Arizona Coyotes center Martin Hanzal is in the final season of his five-year, $15.5 million contract. The annual average salary is $3.1 million, but he's earning $3.5 million in actual salary this season. He also has a modified no-trade clause.
Hanzal, 29, isn't a high-scoring forward. Still, he's tied for second in goals (10) with Oliver Ekman-Larsson and sits fourth in points (19) among the low-scoring Coyotes. His big frame (6'6", 226 pounds) and defensive game make him a valuable asset. Hanzal's among the Coyotes' leaders in hits (97), blocked shots (31) and takeaways (19).
A big, two-way center such as Hanzal should do well in this summer's free-agent market. He could land a five-year deal worth around $5 million per season.
6. Karl Alzner, Washington Capitals
Washington Capitals defenseman Karl Alzner is completing a four-year contract worth $11.2 million. The annual salary is $2.8 million and has a modified no-trade clause in the final season.
Alzner, 28, only has 11 points in 55 games, but it's his defensive game that makes him valuable. The 6'3", 219-pounder is a solid shutdown blueliner. He leads the Capitals in blocked shots (109) and shorthanded time on ice per game (three minutes and 12 seconds), plus he's third in average time on ice per game (20:04).
A big, strong, defensively responsible blueliner such as Alzner will attract lots of suitors as a free agent in July. He could get a five-year deal worth around $5.5 million per season.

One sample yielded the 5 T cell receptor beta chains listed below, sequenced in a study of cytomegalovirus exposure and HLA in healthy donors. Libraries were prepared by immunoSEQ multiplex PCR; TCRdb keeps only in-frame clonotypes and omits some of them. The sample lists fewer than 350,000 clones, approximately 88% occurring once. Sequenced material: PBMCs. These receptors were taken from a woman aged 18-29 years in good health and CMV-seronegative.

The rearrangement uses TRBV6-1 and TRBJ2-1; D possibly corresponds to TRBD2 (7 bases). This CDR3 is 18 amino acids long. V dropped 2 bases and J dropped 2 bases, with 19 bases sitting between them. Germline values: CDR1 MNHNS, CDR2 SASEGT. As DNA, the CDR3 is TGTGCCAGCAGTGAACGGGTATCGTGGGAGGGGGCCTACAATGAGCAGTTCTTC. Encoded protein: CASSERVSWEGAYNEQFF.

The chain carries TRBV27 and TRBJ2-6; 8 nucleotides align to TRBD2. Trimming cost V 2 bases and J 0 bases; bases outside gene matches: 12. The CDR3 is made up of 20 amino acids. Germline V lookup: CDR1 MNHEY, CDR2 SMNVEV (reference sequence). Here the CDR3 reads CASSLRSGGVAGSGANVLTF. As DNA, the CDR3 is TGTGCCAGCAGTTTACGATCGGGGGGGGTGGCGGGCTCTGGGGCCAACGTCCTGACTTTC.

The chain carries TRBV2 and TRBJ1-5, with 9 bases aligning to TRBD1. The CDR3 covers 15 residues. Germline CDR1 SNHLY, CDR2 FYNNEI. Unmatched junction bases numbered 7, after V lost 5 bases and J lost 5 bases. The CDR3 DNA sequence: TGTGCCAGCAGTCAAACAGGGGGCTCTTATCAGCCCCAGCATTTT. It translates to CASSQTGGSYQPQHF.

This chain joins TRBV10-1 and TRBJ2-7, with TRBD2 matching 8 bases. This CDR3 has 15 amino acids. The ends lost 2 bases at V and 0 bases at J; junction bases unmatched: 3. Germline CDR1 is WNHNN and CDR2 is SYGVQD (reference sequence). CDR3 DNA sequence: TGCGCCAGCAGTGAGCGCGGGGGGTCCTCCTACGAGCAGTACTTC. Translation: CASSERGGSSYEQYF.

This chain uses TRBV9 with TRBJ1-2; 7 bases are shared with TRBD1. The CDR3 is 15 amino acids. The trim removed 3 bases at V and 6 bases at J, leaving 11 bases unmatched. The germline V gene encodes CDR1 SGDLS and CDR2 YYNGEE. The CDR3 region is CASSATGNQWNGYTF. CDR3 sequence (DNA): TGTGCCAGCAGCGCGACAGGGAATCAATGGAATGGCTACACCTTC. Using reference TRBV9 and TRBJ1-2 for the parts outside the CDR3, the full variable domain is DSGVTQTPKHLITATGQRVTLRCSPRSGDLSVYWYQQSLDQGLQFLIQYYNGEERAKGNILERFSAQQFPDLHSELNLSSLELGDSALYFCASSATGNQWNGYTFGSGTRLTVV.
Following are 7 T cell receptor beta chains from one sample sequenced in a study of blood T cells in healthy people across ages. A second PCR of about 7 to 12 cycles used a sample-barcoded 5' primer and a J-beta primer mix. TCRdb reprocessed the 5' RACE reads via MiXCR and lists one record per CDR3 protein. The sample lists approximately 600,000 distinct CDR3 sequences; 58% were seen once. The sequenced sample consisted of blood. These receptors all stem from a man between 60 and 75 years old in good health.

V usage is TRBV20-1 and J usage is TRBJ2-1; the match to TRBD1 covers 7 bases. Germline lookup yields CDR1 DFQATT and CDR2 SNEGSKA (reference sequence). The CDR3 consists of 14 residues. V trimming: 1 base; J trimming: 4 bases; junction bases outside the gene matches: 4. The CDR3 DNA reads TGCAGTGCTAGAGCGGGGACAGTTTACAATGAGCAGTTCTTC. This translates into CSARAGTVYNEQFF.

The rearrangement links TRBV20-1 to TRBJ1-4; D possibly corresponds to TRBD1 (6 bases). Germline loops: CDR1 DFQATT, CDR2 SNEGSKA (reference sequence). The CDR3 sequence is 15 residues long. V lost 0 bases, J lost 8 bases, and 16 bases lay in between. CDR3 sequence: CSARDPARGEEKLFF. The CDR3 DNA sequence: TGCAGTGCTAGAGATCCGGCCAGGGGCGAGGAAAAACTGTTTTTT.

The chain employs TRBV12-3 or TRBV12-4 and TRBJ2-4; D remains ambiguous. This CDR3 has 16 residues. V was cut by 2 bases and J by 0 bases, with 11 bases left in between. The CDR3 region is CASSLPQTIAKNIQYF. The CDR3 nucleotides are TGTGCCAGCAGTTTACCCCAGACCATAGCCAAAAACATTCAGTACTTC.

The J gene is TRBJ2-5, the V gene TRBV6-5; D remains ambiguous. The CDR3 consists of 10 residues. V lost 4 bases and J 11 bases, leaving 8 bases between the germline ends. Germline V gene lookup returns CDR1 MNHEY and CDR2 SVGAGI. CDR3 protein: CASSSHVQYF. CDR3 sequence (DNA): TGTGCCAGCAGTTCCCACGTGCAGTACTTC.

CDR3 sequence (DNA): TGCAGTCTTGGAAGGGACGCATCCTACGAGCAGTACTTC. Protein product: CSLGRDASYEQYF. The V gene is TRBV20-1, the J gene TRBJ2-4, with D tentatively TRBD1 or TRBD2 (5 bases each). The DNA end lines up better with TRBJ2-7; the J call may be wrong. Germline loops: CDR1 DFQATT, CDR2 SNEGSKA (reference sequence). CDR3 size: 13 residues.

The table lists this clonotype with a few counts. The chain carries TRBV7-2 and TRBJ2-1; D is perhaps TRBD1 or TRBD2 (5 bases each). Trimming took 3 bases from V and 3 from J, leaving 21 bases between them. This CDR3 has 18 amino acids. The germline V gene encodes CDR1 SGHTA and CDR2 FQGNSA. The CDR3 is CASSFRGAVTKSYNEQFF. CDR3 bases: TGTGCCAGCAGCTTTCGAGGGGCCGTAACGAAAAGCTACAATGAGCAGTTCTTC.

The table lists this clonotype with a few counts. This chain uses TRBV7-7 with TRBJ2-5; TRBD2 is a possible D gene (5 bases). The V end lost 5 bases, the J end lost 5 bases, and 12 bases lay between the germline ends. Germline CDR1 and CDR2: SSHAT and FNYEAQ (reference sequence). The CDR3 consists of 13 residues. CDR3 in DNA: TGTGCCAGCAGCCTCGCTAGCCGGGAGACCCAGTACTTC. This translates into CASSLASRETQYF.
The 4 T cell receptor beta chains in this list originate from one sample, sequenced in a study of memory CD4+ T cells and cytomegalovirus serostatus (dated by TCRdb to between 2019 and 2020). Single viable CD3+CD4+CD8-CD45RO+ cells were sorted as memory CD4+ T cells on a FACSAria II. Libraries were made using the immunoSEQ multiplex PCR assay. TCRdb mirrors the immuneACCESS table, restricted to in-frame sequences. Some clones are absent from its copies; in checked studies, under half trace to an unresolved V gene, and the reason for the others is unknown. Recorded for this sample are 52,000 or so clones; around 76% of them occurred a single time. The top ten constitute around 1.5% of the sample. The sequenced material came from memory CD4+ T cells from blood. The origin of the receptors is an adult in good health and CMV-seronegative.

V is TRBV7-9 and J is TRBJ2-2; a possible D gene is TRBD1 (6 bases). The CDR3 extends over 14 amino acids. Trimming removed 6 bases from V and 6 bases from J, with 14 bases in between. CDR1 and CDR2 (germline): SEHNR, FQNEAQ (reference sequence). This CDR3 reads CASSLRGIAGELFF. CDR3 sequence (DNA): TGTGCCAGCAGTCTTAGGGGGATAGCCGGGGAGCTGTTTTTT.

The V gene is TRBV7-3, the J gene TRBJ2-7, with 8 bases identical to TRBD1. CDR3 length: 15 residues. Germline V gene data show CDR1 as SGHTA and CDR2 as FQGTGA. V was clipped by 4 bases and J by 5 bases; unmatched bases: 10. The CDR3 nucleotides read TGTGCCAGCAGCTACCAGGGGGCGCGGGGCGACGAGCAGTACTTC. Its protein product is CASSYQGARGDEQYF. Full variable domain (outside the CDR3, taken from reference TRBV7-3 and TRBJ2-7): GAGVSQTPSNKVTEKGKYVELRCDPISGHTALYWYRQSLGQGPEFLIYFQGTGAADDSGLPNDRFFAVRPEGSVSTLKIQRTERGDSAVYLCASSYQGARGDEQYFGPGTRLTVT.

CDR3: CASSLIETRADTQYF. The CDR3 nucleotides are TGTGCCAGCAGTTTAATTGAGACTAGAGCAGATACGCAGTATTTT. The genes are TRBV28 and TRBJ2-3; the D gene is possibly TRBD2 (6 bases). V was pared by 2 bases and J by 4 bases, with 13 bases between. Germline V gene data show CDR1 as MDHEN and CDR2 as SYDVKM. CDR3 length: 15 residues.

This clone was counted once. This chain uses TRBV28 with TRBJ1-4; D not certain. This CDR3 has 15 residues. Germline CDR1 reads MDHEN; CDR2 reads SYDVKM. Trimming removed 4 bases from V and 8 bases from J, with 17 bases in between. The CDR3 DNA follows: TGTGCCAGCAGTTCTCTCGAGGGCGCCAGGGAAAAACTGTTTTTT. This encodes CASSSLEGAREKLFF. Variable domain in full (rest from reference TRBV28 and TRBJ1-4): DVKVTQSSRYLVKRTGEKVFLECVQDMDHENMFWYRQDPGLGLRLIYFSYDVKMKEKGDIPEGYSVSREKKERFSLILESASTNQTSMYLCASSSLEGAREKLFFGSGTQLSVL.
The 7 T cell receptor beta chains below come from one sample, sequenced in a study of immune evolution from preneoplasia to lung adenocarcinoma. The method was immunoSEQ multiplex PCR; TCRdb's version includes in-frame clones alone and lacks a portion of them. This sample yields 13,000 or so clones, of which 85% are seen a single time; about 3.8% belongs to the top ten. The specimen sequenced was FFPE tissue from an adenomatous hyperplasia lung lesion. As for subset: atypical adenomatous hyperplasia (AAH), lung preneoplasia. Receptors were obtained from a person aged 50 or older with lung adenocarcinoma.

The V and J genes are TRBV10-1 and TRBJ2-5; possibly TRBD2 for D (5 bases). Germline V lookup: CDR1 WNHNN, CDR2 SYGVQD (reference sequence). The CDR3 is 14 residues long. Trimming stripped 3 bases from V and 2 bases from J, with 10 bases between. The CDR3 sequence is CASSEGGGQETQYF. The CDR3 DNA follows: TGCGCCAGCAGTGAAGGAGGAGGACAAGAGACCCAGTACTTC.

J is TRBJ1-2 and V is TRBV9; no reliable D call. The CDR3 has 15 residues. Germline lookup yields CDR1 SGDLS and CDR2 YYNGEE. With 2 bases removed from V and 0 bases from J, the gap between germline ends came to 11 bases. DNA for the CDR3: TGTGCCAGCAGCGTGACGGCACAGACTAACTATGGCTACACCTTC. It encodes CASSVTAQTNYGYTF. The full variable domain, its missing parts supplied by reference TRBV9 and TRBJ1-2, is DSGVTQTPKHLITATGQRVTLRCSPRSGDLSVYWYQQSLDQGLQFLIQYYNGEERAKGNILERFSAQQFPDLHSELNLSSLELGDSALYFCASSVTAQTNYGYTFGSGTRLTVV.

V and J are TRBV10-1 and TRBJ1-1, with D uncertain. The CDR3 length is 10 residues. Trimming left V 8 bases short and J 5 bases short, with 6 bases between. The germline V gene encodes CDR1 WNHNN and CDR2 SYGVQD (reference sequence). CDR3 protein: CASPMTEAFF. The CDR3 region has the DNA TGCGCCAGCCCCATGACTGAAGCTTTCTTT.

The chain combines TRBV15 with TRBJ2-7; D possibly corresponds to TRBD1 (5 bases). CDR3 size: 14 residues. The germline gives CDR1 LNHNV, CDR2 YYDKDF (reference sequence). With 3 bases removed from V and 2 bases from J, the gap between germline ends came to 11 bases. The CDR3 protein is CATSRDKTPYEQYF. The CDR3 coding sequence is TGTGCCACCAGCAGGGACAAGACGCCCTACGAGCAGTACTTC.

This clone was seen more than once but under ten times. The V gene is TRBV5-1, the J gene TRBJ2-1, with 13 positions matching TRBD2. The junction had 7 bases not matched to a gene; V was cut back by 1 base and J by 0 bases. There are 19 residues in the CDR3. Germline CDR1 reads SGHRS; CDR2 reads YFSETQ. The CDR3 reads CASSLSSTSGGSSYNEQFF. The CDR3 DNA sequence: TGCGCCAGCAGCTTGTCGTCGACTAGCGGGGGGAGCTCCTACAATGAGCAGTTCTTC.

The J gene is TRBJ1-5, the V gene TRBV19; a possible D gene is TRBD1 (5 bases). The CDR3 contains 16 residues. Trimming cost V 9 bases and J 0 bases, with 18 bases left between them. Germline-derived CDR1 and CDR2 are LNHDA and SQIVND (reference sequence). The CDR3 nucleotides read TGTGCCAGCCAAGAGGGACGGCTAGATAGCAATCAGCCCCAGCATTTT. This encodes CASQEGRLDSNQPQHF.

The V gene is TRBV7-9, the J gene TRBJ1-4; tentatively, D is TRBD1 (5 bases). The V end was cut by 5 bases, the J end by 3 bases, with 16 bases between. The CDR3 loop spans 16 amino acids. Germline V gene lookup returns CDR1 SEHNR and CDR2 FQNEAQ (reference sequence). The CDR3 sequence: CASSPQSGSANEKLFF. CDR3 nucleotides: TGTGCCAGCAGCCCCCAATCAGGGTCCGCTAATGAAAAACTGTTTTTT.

5. Joe Thornton, San Jose Sharks
Long-time San Jose Sharks center Joe Thornton is in the final season of a three-year, $20.25 million contract. The annual salary is $6.75 million. His contract also contains a no-movement clause.
The 37-year-old Thornton's stats are down from last season's 82-point performance. In 55 games, he has only four goals and 30 assists for 34 points, putting him on pace for only 50 points this season. Still, Thornton's second among the Sharks in assists, third in power-play points (13) and fourth in points. He also ranks among their leaders in faceoff win percentage (52.5).
The decline in Thornton's production this season will hurt his free-agent value. Still, he remains among the notable names in this summer's free agent market. His preference could be to re-sign with the Sharks, perhaps on a two-year deal worth between $5.5-$6 million annually.
4. T.J. Oshie, Washington Capitals
Washington Capitals right wing T.J.Oshie, 30, is in the final season of a five-year deal worth $20.875 million. The annual average value is $4.175 million, but he's earning $4.5 million in actual salary for 2016-17.
With 22 goals and 38 points in 46 games, Oshie is second among Capitals scorers. He's also tied with Jay Beagle for most shorthanded points (three) and tied with Nicklas Backstrom for fourth in game-winning goals (three). A skilled two-way player, he leads all Capitals forwards in blocked shots (34) and sits third on the club in takeaways (33).